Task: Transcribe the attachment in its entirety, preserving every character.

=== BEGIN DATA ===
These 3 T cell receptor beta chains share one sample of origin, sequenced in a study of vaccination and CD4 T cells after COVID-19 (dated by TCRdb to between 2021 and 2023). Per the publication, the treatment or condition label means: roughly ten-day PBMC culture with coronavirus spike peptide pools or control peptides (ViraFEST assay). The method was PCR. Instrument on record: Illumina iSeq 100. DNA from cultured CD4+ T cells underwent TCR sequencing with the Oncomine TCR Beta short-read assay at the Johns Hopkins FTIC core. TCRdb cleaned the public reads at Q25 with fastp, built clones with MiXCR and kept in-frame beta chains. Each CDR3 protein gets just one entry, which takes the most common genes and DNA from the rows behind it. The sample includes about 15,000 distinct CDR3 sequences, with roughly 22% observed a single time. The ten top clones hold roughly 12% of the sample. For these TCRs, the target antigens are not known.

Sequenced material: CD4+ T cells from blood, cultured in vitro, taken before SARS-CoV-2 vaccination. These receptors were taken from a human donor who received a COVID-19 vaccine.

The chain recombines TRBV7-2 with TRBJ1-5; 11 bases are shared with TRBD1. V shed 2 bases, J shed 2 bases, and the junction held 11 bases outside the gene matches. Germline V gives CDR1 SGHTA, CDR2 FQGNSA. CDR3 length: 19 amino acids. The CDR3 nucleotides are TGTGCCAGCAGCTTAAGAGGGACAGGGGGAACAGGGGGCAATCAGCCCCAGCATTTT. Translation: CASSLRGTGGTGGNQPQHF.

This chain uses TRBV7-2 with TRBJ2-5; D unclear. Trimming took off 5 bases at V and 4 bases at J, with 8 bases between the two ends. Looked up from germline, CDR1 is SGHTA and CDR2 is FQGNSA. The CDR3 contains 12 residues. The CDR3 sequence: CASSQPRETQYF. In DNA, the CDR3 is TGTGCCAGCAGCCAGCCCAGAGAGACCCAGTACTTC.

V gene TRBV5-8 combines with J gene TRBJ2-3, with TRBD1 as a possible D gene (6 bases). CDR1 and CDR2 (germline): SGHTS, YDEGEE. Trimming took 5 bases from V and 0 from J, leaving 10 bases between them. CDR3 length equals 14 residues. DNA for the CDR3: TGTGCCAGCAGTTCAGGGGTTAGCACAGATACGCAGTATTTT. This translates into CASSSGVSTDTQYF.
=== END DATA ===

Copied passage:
These 3 T cell receptor beta chains share one sample of origin, sequenced in a study of vaccination and CD4 T cells after COVID-19 (dated by TCRdb to between 2021 and 2023). Per the publication, the treatment or condition label means: roughly ten-day PBMC culture with coronavirus spike peptide pools or control peptides (ViraFEST assay). The method was PCR. Instrument on record: Illumina iSeq 100. DNA from cultured CD4+ T cells underwent TCR sequencing with the Oncomine TCR Beta short-read assay at the Johns Hopkins FTIC core. TCRdb cleaned the public reads at Q25 with fastp, built clones with MiXCR and kept in-frame beta chains. Each CDR3 protein gets just one entry, which takes the most common genes and DNA from the rows behind it. The sample includes about 15,000 distinct CDR3 sequences, with roughly 22% observed a single time. The ten top clones hold roughly 12% of the sample. For these TCRs, the target antigens are not known.

Sequenced material: CD4+ T cells from blood, cultured in vitro, taken before SARS-CoV-2 vaccination. These receptors were taken from a human donor who received a COVID-19 vaccine.

The chain recombines TRBV7-2 with TRBJ1-5; 11 bases are shared with TRBD1. V shed 2 bases, J shed 2 bases, and the junction held 11 bases outside the gene matches. Germline V gives CDR1 SGHTA, CDR2 FQGNSA. CDR3 length: 19 amino acids. The CDR3 nucleotides are TGTGCCAGCAGCTTAAGAGGGACAGGGGGAACAGGGGGCAATCAGCCCCAGCATTTT. Translation: CASSLRGTGGTGGNQPQHF.

This chain uses TRBV7-2 with TRBJ2-5; D unclear. Trimming took off 5 bases at V and 4 bases at J, with 8 bases between the two ends. Looked up from germline, CDR1 is SGHTA and CDR2 is FQGNSA. The CDR3 contains 12 residues. The CDR3 sequence: CASSQPRETQYF. In DNA, the CDR3 is TGTGCCAGCAGCCAGCCCAGAGAGACCCAGTACTTC.

V gene TRBV5-8 combines with J gene TRBJ2-3, with TRBD1 as a possible D gene (6 bases). CDR1 and CDR2 (germline): SGHTS, YDEGEE. Trimming took 5 bases from V and 0 from J, leaving 10 bases between them. CDR3 length equals 14 residues. DNA for the CDR3: TGTGCCAGCAGTTCAGGGGTTAGCACAGATACGCAGTATTTT. This translates into CASSSGVSTDTQYF.